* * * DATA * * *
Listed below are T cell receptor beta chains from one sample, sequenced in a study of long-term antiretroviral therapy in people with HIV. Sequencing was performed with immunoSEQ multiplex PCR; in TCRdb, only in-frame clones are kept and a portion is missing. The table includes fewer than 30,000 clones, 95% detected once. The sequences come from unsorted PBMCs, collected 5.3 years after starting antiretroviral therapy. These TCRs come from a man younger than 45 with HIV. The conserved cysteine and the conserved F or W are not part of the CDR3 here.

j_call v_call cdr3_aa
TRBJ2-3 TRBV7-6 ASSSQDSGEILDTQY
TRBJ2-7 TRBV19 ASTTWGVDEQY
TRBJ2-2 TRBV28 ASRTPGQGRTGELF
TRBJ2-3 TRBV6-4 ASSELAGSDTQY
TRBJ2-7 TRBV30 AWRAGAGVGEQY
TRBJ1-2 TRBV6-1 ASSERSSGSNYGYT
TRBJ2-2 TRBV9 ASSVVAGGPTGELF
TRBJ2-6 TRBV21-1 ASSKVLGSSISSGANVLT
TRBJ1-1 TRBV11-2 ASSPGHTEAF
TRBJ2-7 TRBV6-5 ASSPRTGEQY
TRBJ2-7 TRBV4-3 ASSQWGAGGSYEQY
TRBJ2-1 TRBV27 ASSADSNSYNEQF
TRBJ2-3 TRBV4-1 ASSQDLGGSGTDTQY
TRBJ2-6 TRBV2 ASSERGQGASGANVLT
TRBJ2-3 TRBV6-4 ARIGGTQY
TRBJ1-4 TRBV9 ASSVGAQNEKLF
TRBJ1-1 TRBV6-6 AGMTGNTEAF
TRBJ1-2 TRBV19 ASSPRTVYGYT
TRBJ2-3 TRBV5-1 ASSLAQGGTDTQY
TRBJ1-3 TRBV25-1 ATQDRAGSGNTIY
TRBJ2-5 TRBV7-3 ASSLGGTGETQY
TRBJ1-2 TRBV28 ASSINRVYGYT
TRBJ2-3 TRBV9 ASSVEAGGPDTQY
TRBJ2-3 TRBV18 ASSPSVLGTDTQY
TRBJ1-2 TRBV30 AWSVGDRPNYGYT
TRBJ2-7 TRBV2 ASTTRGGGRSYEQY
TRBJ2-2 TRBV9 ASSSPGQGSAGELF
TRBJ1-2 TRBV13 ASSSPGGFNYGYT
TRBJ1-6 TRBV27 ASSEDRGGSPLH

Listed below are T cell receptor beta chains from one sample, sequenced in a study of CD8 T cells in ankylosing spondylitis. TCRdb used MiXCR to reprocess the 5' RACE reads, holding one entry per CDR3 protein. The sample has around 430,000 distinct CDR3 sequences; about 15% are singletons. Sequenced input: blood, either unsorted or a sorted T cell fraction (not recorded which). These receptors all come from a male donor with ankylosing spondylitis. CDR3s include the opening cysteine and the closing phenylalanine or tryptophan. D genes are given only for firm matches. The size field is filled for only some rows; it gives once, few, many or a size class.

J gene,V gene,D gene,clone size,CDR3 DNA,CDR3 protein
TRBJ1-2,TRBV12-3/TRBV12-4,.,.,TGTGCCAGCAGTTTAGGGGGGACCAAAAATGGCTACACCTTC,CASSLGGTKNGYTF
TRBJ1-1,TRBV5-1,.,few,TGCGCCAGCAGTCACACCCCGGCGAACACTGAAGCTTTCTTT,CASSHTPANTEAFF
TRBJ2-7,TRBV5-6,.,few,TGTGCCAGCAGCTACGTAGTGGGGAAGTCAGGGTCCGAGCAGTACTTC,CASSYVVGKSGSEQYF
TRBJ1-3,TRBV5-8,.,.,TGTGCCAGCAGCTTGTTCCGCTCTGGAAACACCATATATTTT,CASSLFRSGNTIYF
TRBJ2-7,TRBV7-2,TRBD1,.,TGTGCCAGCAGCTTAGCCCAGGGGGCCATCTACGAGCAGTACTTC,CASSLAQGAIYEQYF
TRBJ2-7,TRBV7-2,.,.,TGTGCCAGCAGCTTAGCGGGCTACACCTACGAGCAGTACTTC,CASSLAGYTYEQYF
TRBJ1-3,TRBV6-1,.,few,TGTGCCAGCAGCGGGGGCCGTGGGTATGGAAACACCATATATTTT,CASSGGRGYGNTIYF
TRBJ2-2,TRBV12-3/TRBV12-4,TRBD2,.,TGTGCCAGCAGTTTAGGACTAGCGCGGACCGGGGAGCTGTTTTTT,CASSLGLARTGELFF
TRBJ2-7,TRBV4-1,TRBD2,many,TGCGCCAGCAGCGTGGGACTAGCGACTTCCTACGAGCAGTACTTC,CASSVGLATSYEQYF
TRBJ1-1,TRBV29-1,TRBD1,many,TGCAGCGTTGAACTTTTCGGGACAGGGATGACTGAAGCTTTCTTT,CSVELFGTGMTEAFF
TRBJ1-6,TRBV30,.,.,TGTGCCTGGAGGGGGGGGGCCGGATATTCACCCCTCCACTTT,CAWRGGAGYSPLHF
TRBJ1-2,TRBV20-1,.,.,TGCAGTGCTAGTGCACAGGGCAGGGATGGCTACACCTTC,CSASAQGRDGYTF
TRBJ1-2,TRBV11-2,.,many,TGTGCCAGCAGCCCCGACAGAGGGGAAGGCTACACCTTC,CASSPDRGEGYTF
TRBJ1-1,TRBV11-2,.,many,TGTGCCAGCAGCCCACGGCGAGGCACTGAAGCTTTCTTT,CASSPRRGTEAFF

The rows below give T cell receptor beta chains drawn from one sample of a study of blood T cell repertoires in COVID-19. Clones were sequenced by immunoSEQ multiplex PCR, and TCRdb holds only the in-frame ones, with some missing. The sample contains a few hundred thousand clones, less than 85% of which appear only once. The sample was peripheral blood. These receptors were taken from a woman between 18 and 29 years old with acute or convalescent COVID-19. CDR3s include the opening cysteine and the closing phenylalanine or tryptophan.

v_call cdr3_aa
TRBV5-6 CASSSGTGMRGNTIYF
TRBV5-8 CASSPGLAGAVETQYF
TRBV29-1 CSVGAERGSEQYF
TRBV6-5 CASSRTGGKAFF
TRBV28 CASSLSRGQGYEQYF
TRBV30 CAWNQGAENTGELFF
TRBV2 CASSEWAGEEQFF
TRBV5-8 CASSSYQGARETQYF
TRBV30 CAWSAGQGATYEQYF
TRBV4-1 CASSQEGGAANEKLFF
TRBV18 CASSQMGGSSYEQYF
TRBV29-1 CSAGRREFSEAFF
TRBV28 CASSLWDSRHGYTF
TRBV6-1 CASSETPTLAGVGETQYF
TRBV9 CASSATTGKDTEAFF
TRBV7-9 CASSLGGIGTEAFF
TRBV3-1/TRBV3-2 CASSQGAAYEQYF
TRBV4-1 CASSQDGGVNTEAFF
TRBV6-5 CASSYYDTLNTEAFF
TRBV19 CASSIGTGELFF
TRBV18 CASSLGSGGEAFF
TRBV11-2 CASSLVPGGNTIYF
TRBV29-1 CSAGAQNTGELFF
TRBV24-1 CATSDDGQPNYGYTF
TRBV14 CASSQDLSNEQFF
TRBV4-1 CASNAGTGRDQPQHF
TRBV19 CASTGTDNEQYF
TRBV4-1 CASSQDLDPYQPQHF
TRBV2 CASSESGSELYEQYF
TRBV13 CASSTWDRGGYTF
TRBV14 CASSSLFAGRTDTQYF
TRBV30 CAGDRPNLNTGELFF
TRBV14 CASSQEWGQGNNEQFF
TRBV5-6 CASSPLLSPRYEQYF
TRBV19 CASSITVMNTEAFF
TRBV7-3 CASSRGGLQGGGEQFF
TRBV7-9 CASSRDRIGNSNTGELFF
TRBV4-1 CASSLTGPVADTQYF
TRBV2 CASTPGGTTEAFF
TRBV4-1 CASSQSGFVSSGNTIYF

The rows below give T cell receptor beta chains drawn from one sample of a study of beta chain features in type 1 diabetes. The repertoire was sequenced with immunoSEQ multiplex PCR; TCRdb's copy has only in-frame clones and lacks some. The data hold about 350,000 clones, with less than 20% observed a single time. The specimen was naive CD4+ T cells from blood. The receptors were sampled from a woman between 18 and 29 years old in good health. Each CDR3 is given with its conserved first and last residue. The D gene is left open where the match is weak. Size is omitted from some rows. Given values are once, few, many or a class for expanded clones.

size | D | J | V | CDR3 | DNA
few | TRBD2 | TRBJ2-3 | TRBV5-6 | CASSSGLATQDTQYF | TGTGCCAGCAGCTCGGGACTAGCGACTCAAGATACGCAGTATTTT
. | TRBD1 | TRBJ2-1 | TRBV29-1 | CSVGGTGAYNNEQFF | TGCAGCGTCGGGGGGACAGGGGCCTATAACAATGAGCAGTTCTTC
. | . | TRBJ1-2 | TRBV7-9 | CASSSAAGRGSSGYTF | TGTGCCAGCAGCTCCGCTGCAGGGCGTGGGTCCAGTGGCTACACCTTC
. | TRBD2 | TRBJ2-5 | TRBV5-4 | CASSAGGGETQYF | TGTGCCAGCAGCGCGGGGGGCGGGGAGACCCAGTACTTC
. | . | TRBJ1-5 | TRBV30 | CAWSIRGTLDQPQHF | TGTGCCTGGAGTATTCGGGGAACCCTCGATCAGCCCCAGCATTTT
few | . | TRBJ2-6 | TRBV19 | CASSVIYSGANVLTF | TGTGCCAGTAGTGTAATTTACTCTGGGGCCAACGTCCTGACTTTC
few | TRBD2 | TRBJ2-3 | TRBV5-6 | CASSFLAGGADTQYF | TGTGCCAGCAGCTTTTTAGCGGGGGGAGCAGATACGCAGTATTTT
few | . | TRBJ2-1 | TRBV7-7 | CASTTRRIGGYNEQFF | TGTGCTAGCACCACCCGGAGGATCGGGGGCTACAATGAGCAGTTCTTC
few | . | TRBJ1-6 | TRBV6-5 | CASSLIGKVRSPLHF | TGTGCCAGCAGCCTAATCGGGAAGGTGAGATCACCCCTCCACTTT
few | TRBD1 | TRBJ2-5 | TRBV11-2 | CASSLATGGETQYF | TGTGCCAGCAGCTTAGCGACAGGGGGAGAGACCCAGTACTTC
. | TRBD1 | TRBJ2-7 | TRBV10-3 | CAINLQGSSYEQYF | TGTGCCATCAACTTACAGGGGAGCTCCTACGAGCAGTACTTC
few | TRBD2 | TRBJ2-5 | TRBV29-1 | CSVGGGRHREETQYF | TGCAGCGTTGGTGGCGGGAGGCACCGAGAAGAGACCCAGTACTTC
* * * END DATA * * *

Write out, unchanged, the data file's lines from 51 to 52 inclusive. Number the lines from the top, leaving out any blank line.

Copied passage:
TRBV5-8 CASSPGLAGAVETQYF
TRBV29-1 CSVGAERGSEQYF